On this four-mile round-trip hike in the Great Smoky Mountains National Park, the highlight was supposed to be Fern Branch Falls. But with the low water flow, the beautiful creek and the food chain in action were more interesting to us.
Today we were doing another relatively short hike in Great Smoky Mountains National Park.
We followed the directions for the Porters Creek Trail as listed on the Hiking In The Smokys website, a great resource for descriptions and ratings of the various hikes. I selected this hike for today, because I was looking for something relatively short due to our late start. It's a four-mile round-trip at lower elevation and rated as moderate.
We eventually arrived at the trailhead. We walked past the gate onto the trail.
As the sign indicates, you can take a combination of trails to the top of Mt. LeConte, but it's a long 9.1 miles.
The Porters Creek Trail is a wide, gravel road for the first mile. It travels along the creek allowing for several places to stop and enjoy the rushing stream ....
and it veers away from the water a few times. We passed the remnants of old stone walls, and we walked up to the Ownby Cemetery where the markers indicate burials here in the early 1900s.
Continuing on, we crossed a short footbridge as the trail proceeded up.
The trail was a bit more uphill than I thought it would be, but Linda was in workout mode and setting a pretty quick pace.
We skipped the side trail to an old farm, and came to the junction at one mile in ....
where the Porters Creek Trail continued on as a footpath, ....
and the Brushy Mountain Trail continued to the right as the gravel road.
The Porters Creek Trail goes 3.7 miles to a park shelter, but most people only hike the first 2 miles to Fern Branch Falls, and that was our plan today.
Linda kept her fast pace until we came to another footbridge which is long and fairly high - I read in one place it was the highest footbridge in the park.
It doesn't look all that high, but I bet the handrail on this one is used more than most.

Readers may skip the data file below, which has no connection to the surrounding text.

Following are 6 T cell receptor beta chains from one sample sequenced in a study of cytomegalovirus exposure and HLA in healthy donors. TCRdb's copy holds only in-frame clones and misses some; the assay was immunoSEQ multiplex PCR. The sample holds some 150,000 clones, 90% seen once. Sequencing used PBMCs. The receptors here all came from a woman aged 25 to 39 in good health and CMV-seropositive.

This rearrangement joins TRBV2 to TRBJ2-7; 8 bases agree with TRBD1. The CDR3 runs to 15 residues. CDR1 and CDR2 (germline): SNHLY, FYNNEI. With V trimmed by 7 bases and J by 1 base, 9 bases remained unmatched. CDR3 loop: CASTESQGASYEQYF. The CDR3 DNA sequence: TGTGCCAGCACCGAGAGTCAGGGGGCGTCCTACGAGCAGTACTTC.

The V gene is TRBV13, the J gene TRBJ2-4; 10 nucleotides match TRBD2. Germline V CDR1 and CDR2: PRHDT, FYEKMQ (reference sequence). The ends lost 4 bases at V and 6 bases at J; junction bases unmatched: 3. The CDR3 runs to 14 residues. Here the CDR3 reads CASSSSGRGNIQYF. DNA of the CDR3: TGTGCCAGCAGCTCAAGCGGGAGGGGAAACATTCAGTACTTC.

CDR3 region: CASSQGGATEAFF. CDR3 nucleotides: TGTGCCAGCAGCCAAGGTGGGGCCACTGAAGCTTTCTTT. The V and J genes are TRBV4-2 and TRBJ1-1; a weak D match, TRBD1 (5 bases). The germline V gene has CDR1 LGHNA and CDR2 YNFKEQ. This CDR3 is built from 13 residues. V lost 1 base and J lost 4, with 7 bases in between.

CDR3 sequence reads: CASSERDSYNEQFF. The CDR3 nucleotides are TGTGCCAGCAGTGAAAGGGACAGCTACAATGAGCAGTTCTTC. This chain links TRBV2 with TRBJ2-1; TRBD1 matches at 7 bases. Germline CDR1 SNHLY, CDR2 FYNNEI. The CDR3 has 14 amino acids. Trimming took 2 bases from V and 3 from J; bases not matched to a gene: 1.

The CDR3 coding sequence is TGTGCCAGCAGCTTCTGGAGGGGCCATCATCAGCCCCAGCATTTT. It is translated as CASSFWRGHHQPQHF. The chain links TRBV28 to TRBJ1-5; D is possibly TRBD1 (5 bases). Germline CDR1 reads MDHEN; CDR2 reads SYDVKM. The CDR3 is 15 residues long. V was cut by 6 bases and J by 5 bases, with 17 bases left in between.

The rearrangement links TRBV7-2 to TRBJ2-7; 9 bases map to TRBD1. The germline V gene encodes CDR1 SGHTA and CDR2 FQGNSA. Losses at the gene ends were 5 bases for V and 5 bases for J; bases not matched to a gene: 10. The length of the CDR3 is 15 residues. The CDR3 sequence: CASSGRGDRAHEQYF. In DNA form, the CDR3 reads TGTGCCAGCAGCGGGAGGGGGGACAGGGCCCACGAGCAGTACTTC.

As it turned out, the area below that footbridge is one of the best places on the trail to take a break, have some lunch, and enjoy the surroundings.
Moving on up the trail, there were some pretty, small flowers and then something black and shiny caught Linda's attention. In the trail was a snake consuming a chipmunk. You may want to skip this part if you don't like snakes or don't like to see nature in action.
I believe it was a Black Rat Snake. I got closer, but didn't want to disturb it. If the snake felt threatened, it would spit out its prey to get away. But for those that find this sort of thing fascinating here is a close-up .....
followed by a video of the snake working on swallowing the small mammal.
Now, for us, this was one of those interesting wildlife moments, but I have to say both of us were a little saddened by a second chipmunk that was helplessly watching.
After that little encounter, we weren't far from our destination and we met a few others on the trail heading back down. We let them know about the snake just in case they would be interested .... or terrified.
At this point where a log was over the trail, .....
Linda looked to the left up the stream and noticed Fern Branch Falls. We could have easily missed it.
Rather than scramble up the rocks to the base of this minor waterfall, we had our lunch on the rocks by the trail. Neither of us were interested in the possibility of poison ivy, but I did make my way up to get a closer look after we ate.
The falls were supposed to be the highlight of this hike, but with the low flow, they weren't. We were much more excited by our snake encounter.
We headed back down the trail. In about forty minutes, we had reached the parking lot. It was a good workout on the way up, and then it was really easy on the return.
Hiking along streams and water features is always nice, and this was a good hike, but certainly not one of our favorites. Our memory of the Porter Creek hike will be the snake with the mouthful of chipmunk.